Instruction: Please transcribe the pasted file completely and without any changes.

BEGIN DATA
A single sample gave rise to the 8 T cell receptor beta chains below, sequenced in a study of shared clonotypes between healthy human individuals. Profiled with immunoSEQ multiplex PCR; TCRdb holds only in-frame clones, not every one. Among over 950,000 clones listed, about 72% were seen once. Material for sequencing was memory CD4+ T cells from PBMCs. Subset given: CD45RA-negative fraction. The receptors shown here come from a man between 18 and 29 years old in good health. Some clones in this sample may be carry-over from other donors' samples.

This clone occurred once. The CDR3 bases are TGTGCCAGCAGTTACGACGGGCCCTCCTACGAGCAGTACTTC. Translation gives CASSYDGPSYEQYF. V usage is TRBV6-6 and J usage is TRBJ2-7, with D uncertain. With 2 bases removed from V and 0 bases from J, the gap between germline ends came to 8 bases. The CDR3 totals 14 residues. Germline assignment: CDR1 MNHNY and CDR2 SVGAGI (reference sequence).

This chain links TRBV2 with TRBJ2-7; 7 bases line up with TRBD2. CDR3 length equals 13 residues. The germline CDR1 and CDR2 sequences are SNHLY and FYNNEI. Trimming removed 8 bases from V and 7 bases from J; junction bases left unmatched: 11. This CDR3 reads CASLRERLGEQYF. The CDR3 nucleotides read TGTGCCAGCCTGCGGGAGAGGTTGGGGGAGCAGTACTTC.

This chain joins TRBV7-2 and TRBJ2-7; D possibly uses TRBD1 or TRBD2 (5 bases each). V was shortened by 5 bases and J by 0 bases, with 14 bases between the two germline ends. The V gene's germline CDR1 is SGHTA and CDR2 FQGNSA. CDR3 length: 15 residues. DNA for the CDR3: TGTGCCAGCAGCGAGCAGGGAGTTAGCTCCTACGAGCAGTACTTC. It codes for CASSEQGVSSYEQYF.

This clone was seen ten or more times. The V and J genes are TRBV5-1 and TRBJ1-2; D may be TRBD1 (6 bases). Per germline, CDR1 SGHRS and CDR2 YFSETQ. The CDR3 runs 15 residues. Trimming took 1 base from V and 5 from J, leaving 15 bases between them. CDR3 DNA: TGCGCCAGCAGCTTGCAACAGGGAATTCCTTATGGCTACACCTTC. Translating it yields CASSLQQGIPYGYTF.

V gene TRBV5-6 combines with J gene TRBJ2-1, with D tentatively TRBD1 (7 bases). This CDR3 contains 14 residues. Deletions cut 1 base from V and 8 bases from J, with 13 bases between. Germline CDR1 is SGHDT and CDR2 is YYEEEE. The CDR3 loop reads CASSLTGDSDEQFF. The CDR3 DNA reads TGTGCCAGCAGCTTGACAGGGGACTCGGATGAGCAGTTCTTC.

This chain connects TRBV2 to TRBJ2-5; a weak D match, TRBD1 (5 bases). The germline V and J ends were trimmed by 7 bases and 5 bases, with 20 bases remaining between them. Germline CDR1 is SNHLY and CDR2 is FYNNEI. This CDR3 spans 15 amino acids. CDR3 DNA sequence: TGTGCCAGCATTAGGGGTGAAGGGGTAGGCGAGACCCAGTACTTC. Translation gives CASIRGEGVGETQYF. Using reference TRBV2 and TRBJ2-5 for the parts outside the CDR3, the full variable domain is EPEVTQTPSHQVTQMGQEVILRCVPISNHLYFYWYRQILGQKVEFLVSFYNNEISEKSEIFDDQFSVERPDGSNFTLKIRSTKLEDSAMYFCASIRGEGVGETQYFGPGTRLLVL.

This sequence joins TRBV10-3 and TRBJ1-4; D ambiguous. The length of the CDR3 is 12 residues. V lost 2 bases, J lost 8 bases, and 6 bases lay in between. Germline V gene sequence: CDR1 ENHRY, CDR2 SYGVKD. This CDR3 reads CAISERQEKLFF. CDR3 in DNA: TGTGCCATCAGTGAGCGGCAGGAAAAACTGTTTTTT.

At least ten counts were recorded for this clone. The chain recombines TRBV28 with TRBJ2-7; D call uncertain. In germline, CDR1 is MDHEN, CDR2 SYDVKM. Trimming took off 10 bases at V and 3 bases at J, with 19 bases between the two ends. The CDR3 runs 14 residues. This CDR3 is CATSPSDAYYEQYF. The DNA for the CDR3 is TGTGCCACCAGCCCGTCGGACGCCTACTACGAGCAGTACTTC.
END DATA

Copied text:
A single sample gave rise to the 8 T cell receptor beta chains below, sequenced in a study of shared clonotypes between healthy human individuals. Profiled with immunoSEQ multiplex PCR; TCRdb holds only in-frame clones, not every one. Among over 950,000 clones listed, about 72% were seen once. Material for sequencing was memory CD4+ T cells from PBMCs. Subset given: CD45RA-negative fraction. The receptors shown here come from a man between 18 and 29 years old in good health. Some clones in this sample may be carry-over from other donors' samples.

This clone occurred once. The CDR3 bases are TGTGCCAGCAGTTACGACGGGCCCTCCTACGAGCAGTACTTC. Translation gives CASSYDGPSYEQYF. V usage is TRBV6-6 and J usage is TRBJ2-7, with D uncertain. With 2 bases removed from V and 0 bases from J, the gap between germline ends came to 8 bases. The CDR3 totals 14 residues. Germline assignment: CDR1 MNHNY and CDR2 SVGAGI (reference sequence).

This chain links TRBV2 with TRBJ2-7; 7 bases line up with TRBD2. CDR3 length equals 13 residues. The germline CDR1 and CDR2 sequences are SNHLY and FYNNEI. Trimming removed 8 bases from V and 7 bases from J; junction bases left unmatched: 11. This CDR3 reads CASLRERLGEQYF. The CDR3 nucleotides read TGTGCCAGCCTGCGGGAGAGGTTGGGGGAGCAGTACTTC.

This chain joins TRBV7-2 and TRBJ2-7; D possibly uses TRBD1 or TRBD2 (5 bases each). V was shortened by 5 bases and J by 0 bases, with 14 bases between the two germline ends. The V gene's germline CDR1 is SGHTA and CDR2 FQGNSA. CDR3 length: 15 residues. DNA for the CDR3: TGTGCCAGCAGCGAGCAGGGAGTTAGCTCCTACGAGCAGTACTTC. It codes for CASSEQGVSSYEQYF.

This clone was seen ten or more times. The V and J genes are TRBV5-1 and TRBJ1-2; D may be TRBD1 (6 bases). Per germline, CDR1 SGHRS and CDR2 YFSETQ. The CDR3 runs 15 residues. Trimming took 1 base from V and 5 from J, leaving 15 bases between them. CDR3 DNA: TGCGCCAGCAGCTTGCAACAGGGAATTCCTTATGGCTACACCTTC. Translating it yields CASSLQQGIPYGYTF.

V gene TRBV5-6 combines with J gene TRBJ2-1, with D tentatively TRBD1 (7 bases). This CDR3 contains 14 residues. Deletions cut 1 base from V and 8 bases from J, with 13 bases between. Germline CDR1 is SGHDT and CDR2 is YYEEEE. The CDR3 loop reads CASSLTGDSDEQFF. The CDR3 DNA reads TGTGCCAGCAGCTTGACAGGGGACTCGGATGAGCAGTTCTTC.

This chain connects TRBV2 to TRBJ2-5; a weak D match, TRBD1 (5 bases). The germline V and J ends were trimmed by 7 bases and 5 bases, with 20 bases remaining between them. Germline CDR1 is SNHLY and CDR2 is FYNNEI. This CDR3 spans 15 amino acids. CDR3 DNA sequence: TGTGCCAGCATTAGGGGTGAAGGGGTAGGCGAGACCCAGTACTTC. Translation gives CASIRGEGVGETQYF. Using reference TRBV2 and TRBJ2-5 for the parts outside the CDR3, the full variable domain is EPEVTQTPSHQVTQMGQEVILRCVPISNHLYFYWYRQILGQKVEFLVSFYNNEISEKSEIFDDQFSVERPDGSNFTLKIRSTKLEDSAMYFCASIRGEGVGETQYFGPGTRLLVL.

This sequence joins TRBV10-3 and TRBJ1-4; D ambiguous. The length of the CDR3 is 12 residues. V lost 2 bases, J lost 8 bases, and 6 bases lay in between. Germline V gene sequence: CDR1 ENHRY, CDR2 SYGVKD. This CDR3 reads CAISERQEKLFF. CDR3 in DNA: TGTGCCATCAGTGAGCGGCAGGAAAAACTGTTTTTT.

At least ten counts were recorded for this clone. The chain recombines TRBV28 with TRBJ2-7; D call uncertain. In germline, CDR1 is MDHEN, CDR2 SYDVKM. Trimming took off 10 bases at V and 3 bases at J, with 19 bases between the two ends. The CDR3 runs 14 residues. This CDR3 is CATSPSDAYYEQYF. The DNA for the CDR3 is TGTGCCACCAGCCCGTCGGACGCCTACTACGAGCAGTACTTC.